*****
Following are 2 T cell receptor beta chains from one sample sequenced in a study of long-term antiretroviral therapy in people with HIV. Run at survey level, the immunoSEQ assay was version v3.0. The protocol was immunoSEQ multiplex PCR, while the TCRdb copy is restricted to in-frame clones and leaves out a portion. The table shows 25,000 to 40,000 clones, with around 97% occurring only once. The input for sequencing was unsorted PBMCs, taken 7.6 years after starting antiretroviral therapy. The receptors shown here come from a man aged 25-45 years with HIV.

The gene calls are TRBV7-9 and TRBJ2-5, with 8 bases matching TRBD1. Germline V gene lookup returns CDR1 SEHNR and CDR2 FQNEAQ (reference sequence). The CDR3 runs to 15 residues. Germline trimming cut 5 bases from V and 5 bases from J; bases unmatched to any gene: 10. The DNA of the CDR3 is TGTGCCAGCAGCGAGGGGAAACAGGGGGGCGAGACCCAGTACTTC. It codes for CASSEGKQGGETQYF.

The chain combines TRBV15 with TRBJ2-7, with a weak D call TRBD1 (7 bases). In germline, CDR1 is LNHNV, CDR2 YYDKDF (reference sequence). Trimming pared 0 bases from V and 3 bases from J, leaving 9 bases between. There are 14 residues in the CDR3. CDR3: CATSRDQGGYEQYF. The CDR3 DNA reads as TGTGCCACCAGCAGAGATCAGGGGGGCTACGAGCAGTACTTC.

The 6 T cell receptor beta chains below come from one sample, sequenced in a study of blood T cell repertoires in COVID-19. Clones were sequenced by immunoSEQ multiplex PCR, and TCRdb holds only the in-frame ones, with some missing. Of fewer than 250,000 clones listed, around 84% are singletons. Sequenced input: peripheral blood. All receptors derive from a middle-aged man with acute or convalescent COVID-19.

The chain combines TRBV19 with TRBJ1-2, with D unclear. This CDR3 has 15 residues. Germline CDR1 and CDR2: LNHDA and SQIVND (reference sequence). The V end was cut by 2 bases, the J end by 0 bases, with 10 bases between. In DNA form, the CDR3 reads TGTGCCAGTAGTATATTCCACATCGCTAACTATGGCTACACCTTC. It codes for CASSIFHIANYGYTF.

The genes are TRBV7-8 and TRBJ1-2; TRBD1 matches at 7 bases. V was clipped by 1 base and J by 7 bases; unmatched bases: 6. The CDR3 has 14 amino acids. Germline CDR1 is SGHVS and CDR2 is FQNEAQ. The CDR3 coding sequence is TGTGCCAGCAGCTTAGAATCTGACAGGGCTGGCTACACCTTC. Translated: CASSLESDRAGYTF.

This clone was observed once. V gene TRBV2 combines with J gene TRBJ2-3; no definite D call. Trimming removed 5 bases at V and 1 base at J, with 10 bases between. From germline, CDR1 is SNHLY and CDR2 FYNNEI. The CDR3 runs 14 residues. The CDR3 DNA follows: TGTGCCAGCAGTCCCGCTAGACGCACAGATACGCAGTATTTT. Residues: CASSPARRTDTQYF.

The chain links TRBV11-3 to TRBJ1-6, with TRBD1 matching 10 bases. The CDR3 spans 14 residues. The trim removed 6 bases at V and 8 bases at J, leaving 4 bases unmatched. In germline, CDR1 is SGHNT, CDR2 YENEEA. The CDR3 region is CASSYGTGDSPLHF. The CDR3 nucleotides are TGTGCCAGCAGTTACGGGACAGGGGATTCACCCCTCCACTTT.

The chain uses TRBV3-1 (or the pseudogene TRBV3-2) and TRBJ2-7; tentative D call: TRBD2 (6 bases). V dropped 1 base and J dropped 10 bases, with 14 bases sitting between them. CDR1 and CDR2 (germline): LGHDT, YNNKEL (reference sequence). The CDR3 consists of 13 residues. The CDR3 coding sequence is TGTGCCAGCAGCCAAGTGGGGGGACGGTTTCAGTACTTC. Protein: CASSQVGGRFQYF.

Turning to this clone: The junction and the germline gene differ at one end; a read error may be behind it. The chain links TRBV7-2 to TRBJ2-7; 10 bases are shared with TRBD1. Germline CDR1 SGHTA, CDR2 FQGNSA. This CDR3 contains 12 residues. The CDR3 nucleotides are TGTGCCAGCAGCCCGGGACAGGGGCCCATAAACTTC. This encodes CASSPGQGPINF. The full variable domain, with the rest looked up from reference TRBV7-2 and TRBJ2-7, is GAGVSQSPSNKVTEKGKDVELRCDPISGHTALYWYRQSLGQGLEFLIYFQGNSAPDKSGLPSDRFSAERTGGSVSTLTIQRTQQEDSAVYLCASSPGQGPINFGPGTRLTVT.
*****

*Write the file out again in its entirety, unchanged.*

Following are 2 T cell receptor beta chains from one sample sequenced in a study of long-term antiretroviral therapy in people with HIV. Run at survey level, the immunoSEQ assay was version v3.0. The protocol was immunoSEQ multiplex PCR, while the TCRdb copy is restricted to in-frame clones and leaves out a portion. The table shows 25,000 to 40,000 clones, with around 97% occurring only once. The input for sequencing was unsorted PBMCs, taken 7.6 years after starting antiretroviral therapy. The receptors shown here come from a man aged 25-45 years with HIV.

The gene calls are TRBV7-9 and TRBJ2-5, with 8 bases matching TRBD1. Germline V gene lookup returns CDR1 SEHNR and CDR2 FQNEAQ (reference sequence). The CDR3 runs to 15 residues. Germline trimming cut 5 bases from V and 5 bases from J; bases unmatched to any gene: 10. The DNA of the CDR3 is TGTGCCAGCAGCGAGGGGAAACAGGGGGGCGAGACCCAGTACTTC. It codes for CASSEGKQGGETQYF.

The chain combines TRBV15 with TRBJ2-7, with a weak D call TRBD1 (7 bases). In germline, CDR1 is LNHNV, CDR2 YYDKDF (reference sequence). Trimming pared 0 bases from V and 3 bases from J, leaving 9 bases between. There are 14 residues in the CDR3. CDR3: CATSRDQGGYEQYF. The CDR3 DNA reads as TGTGCCACCAGCAGAGATCAGGGGGGCTACGAGCAGTACTTC.

The 6 T cell receptor beta chains below come from one sample, sequenced in a study of blood T cell repertoires in COVID-19. Clones were sequenced by immunoSEQ multiplex PCR, and TCRdb holds only the in-frame ones, with some missing. Of fewer than 250,000 clones listed, around 84% are singletons. Sequenced input: peripheral blood. All receptors derive from a middle-aged man with acute or convalescent COVID-19.

The chain combines TRBV19 with TRBJ1-2, with D unclear. This CDR3 has 15 residues. Germline CDR1 and CDR2: LNHDA and SQIVND (reference sequence). The V end was cut by 2 bases, the J end by 0 bases, with 10 bases between. In DNA form, the CDR3 reads TGTGCCAGTAGTATATTCCACATCGCTAACTATGGCTACACCTTC. It codes for CASSIFHIANYGYTF.

The genes are TRBV7-8 and TRBJ1-2; TRBD1 matches at 7 bases. V was clipped by 1 base and J by 7 bases; unmatched bases: 6. The CDR3 has 14 amino acids. Germline CDR1 is SGHVS and CDR2 is FQNEAQ. The CDR3 coding sequence is TGTGCCAGCAGCTTAGAATCTGACAGGGCTGGCTACACCTTC. Translated: CASSLESDRAGYTF.

This clone was observed once. V gene TRBV2 combines with J gene TRBJ2-3; no definite D call. Trimming removed 5 bases at V and 1 base at J, with 10 bases between. From germline, CDR1 is SNHLY and CDR2 FYNNEI. The CDR3 runs 14 residues. The CDR3 DNA follows: TGTGCCAGCAGTCCCGCTAGACGCACAGATACGCAGTATTTT. Residues: CASSPARRTDTQYF.

The chain links TRBV11-3 to TRBJ1-6, with TRBD1 matching 10 bases. The CDR3 spans 14 residues. The trim removed 6 bases at V and 8 bases at J, leaving 4 bases unmatched. In germline, CDR1 is SGHNT, CDR2 YENEEA. The CDR3 region is CASSYGTGDSPLHF. The CDR3 nucleotides are TGTGCCAGCAGTTACGGGACAGGGGATTCACCCCTCCACTTT.

The chain uses TRBV3-1 (or the pseudogene TRBV3-2) and TRBJ2-7; tentative D call: TRBD2 (6 bases). V dropped 1 base and J dropped 10 bases, with 14 bases sitting between them. CDR1 and CDR2 (germline): LGHDT, YNNKEL (reference sequence). The CDR3 consists of 13 residues. The CDR3 coding sequence is TGTGCCAGCAGCCAAGTGGGGGGACGGTTTCAGTACTTC. Protein: CASSQVGGRFQYF.

Turning to this clone: The junction and the germline gene differ at one end; a read error may be behind it. The chain links TRBV7-2 to TRBJ2-7; 10 bases are shared with TRBD1. Germline CDR1 SGHTA, CDR2 FQGNSA. This CDR3 contains 12 residues. The CDR3 nucleotides are TGTGCCAGCAGCCCGGGACAGGGGCCCATAAACTTC. This encodes CASSPGQGPINF. The full variable domain, with the rest looked up from reference TRBV7-2 and TRBJ2-7, is GAGVSQSPSNKVTEKGKDVELRCDPISGHTALYWYRQSLGQGLEFLIYFQGNSAPDKSGLPSDRFSAERTGGSVSTLTIQRTQQEDSAVYLCASSPGQGPINFGPGTRLTVT.